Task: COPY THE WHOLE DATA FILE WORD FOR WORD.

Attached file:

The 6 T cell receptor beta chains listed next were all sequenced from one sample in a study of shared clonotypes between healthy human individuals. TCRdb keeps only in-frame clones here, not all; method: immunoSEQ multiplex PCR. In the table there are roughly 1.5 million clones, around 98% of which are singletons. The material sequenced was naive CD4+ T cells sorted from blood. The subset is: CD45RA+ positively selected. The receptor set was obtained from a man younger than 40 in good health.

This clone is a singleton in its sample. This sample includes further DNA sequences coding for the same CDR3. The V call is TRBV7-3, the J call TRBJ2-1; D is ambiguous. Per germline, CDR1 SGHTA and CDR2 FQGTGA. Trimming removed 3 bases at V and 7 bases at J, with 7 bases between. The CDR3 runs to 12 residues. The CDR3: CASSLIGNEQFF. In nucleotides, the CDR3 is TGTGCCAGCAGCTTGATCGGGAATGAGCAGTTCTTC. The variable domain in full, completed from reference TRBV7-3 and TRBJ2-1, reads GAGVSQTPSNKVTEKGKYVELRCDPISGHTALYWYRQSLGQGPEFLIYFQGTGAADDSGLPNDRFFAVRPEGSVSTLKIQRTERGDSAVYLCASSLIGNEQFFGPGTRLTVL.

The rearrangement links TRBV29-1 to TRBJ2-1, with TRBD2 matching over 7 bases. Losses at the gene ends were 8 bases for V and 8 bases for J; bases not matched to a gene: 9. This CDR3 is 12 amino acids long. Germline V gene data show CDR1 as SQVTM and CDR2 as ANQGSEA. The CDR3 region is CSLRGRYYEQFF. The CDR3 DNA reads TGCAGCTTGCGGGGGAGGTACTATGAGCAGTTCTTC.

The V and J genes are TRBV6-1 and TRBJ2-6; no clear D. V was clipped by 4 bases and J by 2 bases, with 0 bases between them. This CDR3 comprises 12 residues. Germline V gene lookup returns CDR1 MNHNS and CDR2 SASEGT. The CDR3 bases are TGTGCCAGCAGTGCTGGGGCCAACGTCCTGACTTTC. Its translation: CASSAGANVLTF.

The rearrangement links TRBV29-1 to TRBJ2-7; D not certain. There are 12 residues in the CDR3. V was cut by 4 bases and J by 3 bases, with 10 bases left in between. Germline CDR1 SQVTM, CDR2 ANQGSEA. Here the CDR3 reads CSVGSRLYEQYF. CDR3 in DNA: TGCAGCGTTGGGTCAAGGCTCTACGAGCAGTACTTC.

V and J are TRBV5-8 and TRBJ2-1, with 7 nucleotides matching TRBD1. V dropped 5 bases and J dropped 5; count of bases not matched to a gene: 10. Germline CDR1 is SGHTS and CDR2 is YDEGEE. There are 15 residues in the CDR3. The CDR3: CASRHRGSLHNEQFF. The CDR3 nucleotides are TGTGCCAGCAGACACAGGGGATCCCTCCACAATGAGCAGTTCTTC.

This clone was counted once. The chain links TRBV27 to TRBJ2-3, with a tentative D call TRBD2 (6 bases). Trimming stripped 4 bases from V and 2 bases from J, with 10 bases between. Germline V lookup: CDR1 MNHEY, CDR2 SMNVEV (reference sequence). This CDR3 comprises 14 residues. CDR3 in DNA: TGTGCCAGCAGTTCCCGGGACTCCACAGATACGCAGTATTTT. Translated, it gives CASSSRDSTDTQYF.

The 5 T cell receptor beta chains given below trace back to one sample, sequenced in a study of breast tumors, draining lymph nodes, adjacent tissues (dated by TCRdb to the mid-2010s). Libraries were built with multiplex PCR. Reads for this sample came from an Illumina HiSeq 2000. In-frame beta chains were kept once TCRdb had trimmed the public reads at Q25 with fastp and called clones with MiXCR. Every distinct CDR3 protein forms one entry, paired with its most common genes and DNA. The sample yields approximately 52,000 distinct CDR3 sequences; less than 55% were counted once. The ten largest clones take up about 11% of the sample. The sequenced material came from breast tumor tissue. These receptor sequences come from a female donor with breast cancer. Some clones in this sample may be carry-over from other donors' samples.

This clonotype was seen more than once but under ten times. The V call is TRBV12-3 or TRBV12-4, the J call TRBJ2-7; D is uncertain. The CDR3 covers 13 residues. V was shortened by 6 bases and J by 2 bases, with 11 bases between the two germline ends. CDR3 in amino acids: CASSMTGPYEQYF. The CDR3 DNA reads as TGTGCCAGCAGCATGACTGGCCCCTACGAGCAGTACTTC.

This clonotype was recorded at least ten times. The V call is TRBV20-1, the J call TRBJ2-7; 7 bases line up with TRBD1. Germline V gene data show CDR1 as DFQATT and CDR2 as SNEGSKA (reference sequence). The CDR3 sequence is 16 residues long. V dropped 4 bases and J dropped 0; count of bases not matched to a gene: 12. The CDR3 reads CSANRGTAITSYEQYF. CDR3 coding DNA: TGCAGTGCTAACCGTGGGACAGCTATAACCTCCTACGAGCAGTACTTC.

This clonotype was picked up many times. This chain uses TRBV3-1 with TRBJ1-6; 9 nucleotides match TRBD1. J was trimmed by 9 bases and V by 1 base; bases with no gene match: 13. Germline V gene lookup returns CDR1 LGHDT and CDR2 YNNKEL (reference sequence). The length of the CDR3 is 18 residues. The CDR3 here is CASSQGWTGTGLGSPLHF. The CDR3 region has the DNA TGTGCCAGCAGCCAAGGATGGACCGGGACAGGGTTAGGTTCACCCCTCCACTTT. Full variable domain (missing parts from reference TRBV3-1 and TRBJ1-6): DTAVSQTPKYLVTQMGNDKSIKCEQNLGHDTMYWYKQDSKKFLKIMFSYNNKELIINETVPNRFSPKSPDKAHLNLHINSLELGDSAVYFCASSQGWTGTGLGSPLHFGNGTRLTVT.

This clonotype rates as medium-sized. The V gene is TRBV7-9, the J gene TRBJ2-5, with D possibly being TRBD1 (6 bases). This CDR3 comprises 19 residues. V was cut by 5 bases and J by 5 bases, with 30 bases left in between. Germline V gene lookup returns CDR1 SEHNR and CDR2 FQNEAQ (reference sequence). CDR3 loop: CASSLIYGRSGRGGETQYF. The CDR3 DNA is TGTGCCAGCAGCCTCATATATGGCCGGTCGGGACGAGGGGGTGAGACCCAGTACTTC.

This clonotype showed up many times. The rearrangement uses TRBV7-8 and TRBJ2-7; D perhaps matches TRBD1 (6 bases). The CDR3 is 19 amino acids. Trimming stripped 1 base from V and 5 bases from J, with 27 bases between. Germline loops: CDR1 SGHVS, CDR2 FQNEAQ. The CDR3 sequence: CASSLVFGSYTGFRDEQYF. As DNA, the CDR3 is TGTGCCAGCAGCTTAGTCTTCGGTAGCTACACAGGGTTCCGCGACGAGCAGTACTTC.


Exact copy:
The 6 T cell receptor beta chains listed next were all sequenced from one sample in a study of shared clonotypes between healthy human individuals. TCRdb keeps only in-frame clones here, not all; method: immunoSEQ multiplex PCR. In the table there are roughly 1.5 million clones, around 98% of which are singletons. The material sequenced was naive CD4+ T cells sorted from blood. The subset is: CD45RA+ positively selected. The receptor set was obtained from a man younger than 40 in good health.

This clone is a singleton in its sample. This sample includes further DNA sequences coding for the same CDR3. The V call is TRBV7-3, the J call TRBJ2-1; D is ambiguous. Per germline, CDR1 SGHTA and CDR2 FQGTGA. Trimming removed 3 bases at V and 7 bases at J, with 7 bases between. The CDR3 runs to 12 residues. The CDR3: CASSLIGNEQFF. In nucleotides, the CDR3 is TGTGCCAGCAGCTTGATCGGGAATGAGCAGTTCTTC. The variable domain in full, completed from reference TRBV7-3 and TRBJ2-1, reads GAGVSQTPSNKVTEKGKYVELRCDPISGHTALYWYRQSLGQGPEFLIYFQGTGAADDSGLPNDRFFAVRPEGSVSTLKIQRTERGDSAVYLCASSLIGNEQFFGPGTRLTVL.

The rearrangement links TRBV29-1 to TRBJ2-1, with TRBD2 matching over 7 bases. Losses at the gene ends were 8 bases for V and 8 bases for J; bases not matched to a gene: 9. This CDR3 is 12 amino acids long. Germline V gene data show CDR1 as SQVTM and CDR2 as ANQGSEA. The CDR3 region is CSLRGRYYEQFF. The CDR3 DNA reads TGCAGCTTGCGGGGGAGGTACTATGAGCAGTTCTTC.

The V and J genes are TRBV6-1 and TRBJ2-6; no clear D. V was clipped by 4 bases and J by 2 bases, with 0 bases between them. This CDR3 comprises 12 residues. Germline V gene lookup returns CDR1 MNHNS and CDR2 SASEGT. The CDR3 bases are TGTGCCAGCAGTGCTGGGGCCAACGTCCTGACTTTC. Its translation: CASSAGANVLTF.

The rearrangement links TRBV29-1 to TRBJ2-7; D not certain. There are 12 residues in the CDR3. V was cut by 4 bases and J by 3 bases, with 10 bases left in between. Germline CDR1 SQVTM, CDR2 ANQGSEA. Here the CDR3 reads CSVGSRLYEQYF. CDR3 in DNA: TGCAGCGTTGGGTCAAGGCTCTACGAGCAGTACTTC.

V and J are TRBV5-8 and TRBJ2-1, with 7 nucleotides matching TRBD1. V dropped 5 bases and J dropped 5; count of bases not matched to a gene: 10. Germline CDR1 is SGHTS and CDR2 is YDEGEE. There are 15 residues in the CDR3. The CDR3: CASRHRGSLHNEQFF. The CDR3 nucleotides are TGTGCCAGCAGACACAGGGGATCCCTCCACAATGAGCAGTTCTTC.

This clone was counted once. The chain links TRBV27 to TRBJ2-3, with a tentative D call TRBD2 (6 bases). Trimming stripped 4 bases from V and 2 bases from J, with 10 bases between. Germline V lookup: CDR1 MNHEY, CDR2 SMNVEV (reference sequence). This CDR3 comprises 14 residues. CDR3 in DNA: TGTGCCAGCAGTTCCCGGGACTCCACAGATACGCAGTATTTT. Translated, it gives CASSSRDSTDTQYF.

The 5 T cell receptor beta chains given below trace back to one sample, sequenced in a study of breast tumors, draining lymph nodes, adjacent tissues (dated by TCRdb to the mid-2010s). Libraries were built with multiplex PCR. Reads for this sample came from an Illumina HiSeq 2000. In-frame beta chains were kept once TCRdb had trimmed the public reads at Q25 with fastp and called clones with MiXCR. Every distinct CDR3 protein forms one entry, paired with its most common genes and DNA. The sample yields approximately 52,000 distinct CDR3 sequences; less than 55% were counted once. The ten largest clones take up about 11% of the sample. The sequenced material came from breast tumor tissue. These receptor sequences come from a female donor with breast cancer. Some clones in this sample may be carry-over from other donors' samples.

This clonotype was seen more than once but under ten times. The V call is TRBV12-3 or TRBV12-4, the J call TRBJ2-7; D is uncertain. The CDR3 covers 13 residues. V was shortened by 6 bases and J by 2 bases, with 11 bases between the two germline ends. CDR3 in amino acids: CASSMTGPYEQYF. The CDR3 DNA reads as TGTGCCAGCAGCATGACTGGCCCCTACGAGCAGTACTTC.

This clonotype was recorded at least ten times. The V call is TRBV20-1, the J call TRBJ2-7; 7 bases line up with TRBD1. Germline V gene data show CDR1 as DFQATT and CDR2 as SNEGSKA (reference sequence). The CDR3 sequence is 16 residues long. V dropped 4 bases and J dropped 0; count of bases not matched to a gene: 12. The CDR3 reads CSANRGTAITSYEQYF. CDR3 coding DNA: TGCAGTGCTAACCGTGGGACAGCTATAACCTCCTACGAGCAGTACTTC.

This clonotype was picked up many times. This chain uses TRBV3-1 with TRBJ1-6; 9 nucleotides match TRBD1. J was trimmed by 9 bases and V by 1 base; bases with no gene match: 13. Germline V gene lookup returns CDR1 LGHDT and CDR2 YNNKEL (reference sequence). The length of the CDR3 is 18 residues. The CDR3 here is CASSQGWTGTGLGSPLHF. The CDR3 region has the DNA TGTGCCAGCAGCCAAGGATGGACCGGGACAGGGTTAGGTTCACCCCTCCACTTT. Full variable domain (missing parts from reference TRBV3-1 and TRBJ1-6): DTAVSQTPKYLVTQMGNDKSIKCEQNLGHDTMYWYKQDSKKFLKIMFSYNNKELIINETVPNRFSPKSPDKAHLNLHINSLELGDSAVYFCASSQGWTGTGLGSPLHFGNGTRLTVT.

This clonotype rates as medium-sized. The V gene is TRBV7-9, the J gene TRBJ2-5, with D possibly being TRBD1 (6 bases). This CDR3 comprises 19 residues. V was cut by 5 bases and J by 5 bases, with 30 bases left in between. Germline V gene lookup returns CDR1 SEHNR and CDR2 FQNEAQ (reference sequence). CDR3 loop: CASSLIYGRSGRGGETQYF. The CDR3 DNA is TGTGCCAGCAGCCTCATATATGGCCGGTCGGGACGAGGGGGTGAGACCCAGTACTTC.

This clonotype showed up many times. The rearrangement uses TRBV7-8 and TRBJ2-7; D perhaps matches TRBD1 (6 bases). The CDR3 is 19 amino acids. Trimming stripped 1 base from V and 5 bases from J, with 27 bases between. Germline loops: CDR1 SGHVS, CDR2 FQNEAQ. The CDR3 sequence: CASSLVFGSYTGFRDEQYF. As DNA, the CDR3 is TGTGCCAGCAGCTTAGTCTTCGGTAGCTACACAGGGTTCCGCGACGAGCAGTACTTC.